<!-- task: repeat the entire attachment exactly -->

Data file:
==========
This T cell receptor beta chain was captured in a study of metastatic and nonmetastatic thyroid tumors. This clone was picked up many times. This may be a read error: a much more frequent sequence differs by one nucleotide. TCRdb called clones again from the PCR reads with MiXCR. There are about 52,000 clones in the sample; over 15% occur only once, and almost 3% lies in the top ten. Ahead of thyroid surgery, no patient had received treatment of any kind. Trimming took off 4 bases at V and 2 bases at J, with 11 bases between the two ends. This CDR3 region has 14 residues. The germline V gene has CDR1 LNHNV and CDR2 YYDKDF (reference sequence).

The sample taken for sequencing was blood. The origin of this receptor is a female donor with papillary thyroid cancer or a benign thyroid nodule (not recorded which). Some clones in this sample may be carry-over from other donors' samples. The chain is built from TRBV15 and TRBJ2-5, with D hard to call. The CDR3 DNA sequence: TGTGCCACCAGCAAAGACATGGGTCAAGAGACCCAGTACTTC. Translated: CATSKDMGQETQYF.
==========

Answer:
This T cell receptor beta chain was captured in a study of metastatic and nonmetastatic thyroid tumors. This clone was picked up many times. This may be a read error: a much more frequent sequence differs by one nucleotide. TCRdb called clones again from the PCR reads with MiXCR. There are about 52,000 clones in the sample; over 15% occur only once, and almost 3% lies in the top ten. Ahead of thyroid surgery, no patient had received treatment of any kind. Trimming took off 4 bases at V and 2 bases at J, with 11 bases between the two ends. This CDR3 region has 14 residues. The germline V gene has CDR1 LNHNV and CDR2 YYDKDF (reference sequence).

The sample taken for sequencing was blood. The origin of this receptor is a female donor with papillary thyroid cancer or a benign thyroid nodule (not recorded which). Some clones in this sample may be carry-over from other donors' samples. The chain is built from TRBV15 and TRBJ2-5, with D hard to call. The CDR3 DNA sequence: TGTGCCACCAGCAAAGACATGGGTCAAGAGACCCAGTACTTC. Translated: CATSKDMGQETQYF.